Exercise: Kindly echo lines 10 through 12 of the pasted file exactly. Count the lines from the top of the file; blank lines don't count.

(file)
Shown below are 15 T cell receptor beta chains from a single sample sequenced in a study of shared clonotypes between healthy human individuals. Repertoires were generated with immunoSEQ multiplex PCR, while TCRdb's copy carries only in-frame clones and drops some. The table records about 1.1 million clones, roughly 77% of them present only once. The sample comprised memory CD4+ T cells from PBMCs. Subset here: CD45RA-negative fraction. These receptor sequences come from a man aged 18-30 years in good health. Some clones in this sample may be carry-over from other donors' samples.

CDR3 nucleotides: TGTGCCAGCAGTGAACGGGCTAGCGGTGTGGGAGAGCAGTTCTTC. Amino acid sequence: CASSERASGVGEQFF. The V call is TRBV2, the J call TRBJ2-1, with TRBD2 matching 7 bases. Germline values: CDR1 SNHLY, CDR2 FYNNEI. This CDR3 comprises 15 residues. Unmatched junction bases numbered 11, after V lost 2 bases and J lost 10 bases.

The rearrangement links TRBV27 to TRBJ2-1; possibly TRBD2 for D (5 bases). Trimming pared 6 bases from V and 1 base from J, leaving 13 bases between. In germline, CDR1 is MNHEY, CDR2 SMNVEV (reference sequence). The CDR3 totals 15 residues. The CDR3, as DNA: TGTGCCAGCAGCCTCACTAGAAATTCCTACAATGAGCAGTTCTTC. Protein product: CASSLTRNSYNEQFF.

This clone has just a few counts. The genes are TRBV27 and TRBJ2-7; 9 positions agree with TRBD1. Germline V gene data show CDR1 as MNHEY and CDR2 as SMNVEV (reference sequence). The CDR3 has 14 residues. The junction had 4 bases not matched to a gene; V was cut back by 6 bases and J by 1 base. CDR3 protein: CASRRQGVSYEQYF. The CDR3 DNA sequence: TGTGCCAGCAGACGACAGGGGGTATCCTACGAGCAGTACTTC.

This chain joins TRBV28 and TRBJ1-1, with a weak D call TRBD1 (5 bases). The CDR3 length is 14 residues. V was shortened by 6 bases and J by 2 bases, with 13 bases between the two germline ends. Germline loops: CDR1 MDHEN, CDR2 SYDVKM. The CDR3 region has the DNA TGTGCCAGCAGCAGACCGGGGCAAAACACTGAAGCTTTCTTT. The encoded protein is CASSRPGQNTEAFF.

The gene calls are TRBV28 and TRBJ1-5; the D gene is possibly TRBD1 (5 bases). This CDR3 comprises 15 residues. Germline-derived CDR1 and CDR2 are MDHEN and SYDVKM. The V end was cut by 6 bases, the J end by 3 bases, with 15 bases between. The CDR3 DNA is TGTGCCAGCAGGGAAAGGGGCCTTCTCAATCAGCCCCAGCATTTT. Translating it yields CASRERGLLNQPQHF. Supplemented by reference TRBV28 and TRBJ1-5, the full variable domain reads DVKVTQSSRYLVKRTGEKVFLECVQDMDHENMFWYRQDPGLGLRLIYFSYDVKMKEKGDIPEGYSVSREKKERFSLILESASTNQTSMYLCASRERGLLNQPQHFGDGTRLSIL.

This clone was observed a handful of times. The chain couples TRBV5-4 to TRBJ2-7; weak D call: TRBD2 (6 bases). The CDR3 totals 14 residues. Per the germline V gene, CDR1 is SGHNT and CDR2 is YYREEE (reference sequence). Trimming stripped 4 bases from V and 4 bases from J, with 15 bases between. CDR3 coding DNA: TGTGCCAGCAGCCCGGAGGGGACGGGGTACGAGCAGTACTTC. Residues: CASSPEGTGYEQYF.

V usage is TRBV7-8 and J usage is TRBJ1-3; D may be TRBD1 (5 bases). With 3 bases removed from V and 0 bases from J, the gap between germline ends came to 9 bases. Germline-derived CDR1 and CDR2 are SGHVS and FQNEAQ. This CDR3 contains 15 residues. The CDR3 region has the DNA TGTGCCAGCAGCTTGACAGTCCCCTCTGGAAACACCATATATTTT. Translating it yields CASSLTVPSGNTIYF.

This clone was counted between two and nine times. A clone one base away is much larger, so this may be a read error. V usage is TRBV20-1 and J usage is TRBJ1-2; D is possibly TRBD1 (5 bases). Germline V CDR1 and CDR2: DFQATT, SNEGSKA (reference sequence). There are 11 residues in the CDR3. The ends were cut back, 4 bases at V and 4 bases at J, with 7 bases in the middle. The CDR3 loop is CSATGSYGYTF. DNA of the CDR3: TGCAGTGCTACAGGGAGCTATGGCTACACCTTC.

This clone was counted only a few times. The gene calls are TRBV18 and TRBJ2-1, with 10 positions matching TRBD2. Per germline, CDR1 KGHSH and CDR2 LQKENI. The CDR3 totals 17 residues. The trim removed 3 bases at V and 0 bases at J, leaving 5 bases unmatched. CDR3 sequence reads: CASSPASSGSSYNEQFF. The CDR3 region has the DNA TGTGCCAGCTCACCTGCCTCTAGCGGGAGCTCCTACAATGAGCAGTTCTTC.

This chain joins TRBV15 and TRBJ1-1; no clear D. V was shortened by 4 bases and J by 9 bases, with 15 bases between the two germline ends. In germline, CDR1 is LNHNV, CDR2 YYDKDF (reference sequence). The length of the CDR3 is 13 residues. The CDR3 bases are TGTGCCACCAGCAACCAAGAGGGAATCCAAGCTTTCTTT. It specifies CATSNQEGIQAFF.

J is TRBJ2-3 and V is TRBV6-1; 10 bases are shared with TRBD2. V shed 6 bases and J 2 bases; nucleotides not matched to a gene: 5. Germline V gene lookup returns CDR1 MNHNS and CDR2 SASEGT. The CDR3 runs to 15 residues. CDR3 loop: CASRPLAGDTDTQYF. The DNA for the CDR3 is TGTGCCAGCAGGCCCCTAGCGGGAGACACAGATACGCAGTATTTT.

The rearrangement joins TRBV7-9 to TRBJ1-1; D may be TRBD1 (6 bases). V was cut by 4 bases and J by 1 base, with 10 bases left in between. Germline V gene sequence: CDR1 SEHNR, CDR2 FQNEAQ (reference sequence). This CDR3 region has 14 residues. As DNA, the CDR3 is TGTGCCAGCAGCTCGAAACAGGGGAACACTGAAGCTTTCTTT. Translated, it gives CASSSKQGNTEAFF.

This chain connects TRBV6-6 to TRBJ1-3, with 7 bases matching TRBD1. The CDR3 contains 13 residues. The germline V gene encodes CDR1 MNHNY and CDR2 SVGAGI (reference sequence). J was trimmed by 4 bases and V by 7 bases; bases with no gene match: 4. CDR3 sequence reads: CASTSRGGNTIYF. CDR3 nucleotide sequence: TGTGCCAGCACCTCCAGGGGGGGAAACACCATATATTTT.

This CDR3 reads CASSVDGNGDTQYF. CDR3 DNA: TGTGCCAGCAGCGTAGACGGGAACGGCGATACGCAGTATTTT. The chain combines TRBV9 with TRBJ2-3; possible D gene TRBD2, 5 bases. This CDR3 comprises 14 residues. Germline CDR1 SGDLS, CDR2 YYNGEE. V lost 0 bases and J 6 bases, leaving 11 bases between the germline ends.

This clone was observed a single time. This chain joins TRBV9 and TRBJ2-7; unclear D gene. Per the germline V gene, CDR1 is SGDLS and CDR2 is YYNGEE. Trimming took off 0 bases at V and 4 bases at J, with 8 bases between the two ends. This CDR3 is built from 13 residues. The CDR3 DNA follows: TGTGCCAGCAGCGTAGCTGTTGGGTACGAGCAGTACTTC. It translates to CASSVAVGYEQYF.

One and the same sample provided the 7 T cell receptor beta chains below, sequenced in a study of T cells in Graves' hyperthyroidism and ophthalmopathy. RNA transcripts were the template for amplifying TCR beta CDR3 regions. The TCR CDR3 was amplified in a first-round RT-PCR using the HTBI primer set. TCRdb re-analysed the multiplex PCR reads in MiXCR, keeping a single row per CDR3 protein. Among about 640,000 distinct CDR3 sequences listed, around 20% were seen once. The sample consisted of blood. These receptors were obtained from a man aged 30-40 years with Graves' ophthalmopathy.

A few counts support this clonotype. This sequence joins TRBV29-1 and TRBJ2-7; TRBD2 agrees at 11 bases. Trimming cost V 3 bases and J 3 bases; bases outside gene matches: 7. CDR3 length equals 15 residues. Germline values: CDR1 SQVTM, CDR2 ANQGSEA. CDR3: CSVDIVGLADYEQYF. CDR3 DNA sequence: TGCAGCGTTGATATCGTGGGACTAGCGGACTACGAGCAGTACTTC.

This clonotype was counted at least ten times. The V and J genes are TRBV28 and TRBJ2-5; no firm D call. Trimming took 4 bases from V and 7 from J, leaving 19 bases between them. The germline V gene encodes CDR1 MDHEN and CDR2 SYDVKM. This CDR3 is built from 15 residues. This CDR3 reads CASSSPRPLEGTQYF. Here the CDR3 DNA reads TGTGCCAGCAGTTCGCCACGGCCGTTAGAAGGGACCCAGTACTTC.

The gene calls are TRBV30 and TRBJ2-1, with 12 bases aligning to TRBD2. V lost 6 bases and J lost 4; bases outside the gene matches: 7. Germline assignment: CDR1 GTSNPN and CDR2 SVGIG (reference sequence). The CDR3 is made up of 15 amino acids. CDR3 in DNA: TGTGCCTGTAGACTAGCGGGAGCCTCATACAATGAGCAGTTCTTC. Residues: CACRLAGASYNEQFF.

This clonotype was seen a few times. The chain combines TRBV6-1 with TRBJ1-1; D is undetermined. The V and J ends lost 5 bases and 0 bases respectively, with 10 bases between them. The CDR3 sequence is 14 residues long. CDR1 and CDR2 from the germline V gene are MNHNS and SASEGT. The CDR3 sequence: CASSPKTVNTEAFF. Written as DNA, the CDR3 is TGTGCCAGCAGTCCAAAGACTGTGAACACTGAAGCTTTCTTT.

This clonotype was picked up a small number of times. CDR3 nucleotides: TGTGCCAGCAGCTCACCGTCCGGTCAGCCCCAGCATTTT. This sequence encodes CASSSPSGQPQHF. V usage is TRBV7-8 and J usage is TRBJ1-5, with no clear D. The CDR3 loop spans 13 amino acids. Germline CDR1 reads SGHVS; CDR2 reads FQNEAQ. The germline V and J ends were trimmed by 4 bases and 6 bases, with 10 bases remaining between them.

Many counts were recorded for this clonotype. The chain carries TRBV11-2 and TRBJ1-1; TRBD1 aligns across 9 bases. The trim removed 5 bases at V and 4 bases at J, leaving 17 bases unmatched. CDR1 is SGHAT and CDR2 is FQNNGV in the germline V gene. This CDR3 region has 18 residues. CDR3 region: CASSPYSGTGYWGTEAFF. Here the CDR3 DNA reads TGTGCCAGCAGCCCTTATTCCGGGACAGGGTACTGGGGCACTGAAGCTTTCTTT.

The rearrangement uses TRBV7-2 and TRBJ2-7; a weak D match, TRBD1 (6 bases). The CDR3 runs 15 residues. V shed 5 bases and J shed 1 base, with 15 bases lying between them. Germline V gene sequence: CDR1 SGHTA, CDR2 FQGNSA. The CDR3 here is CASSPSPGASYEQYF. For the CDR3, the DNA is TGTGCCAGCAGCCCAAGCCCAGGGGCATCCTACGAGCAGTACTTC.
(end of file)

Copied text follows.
This clone was counted only a few times. The gene calls are TRBV18 and TRBJ2-1, with 10 positions matching TRBD2. Per germline, CDR1 KGHSH and CDR2 LQKENI. The CDR3 totals 17 residues. The trim removed 3 bases at V and 0 bases at J, leaving 5 bases unmatched. CDR3 sequence reads: CASSPASSGSSYNEQFF. The CDR3 region has the DNA TGTGCCAGCTCACCTGCCTCTAGCGGGAGCTCCTACAATGAGCAGTTCTTC.

This chain joins TRBV15 and TRBJ1-1; no clear D. V was shortened by 4 bases and J by 9 bases, with 15 bases between the two germline ends. In germline, CDR1 is LNHNV, CDR2 YYDKDF (reference sequence). The length of the CDR3 is 13 residues. The CDR3 bases are TGTGCCACCAGCAACCAAGAGGGAATCCAAGCTTTCTTT. It specifies CATSNQEGIQAFF.

J is TRBJ2-3 and V is TRBV6-1; 10 bases are shared with TRBD2. V shed 6 bases and J 2 bases; nucleotides not matched to a gene: 5. Germline V gene lookup returns CDR1 MNHNS and CDR2 SASEGT. The CDR3 runs to 15 residues. CDR3 loop: CASRPLAGDTDTQYF. The DNA for the CDR3 is TGTGCCAGCAGGCCCCTAGCGGGAGACACAGATACGCAGTATTTT.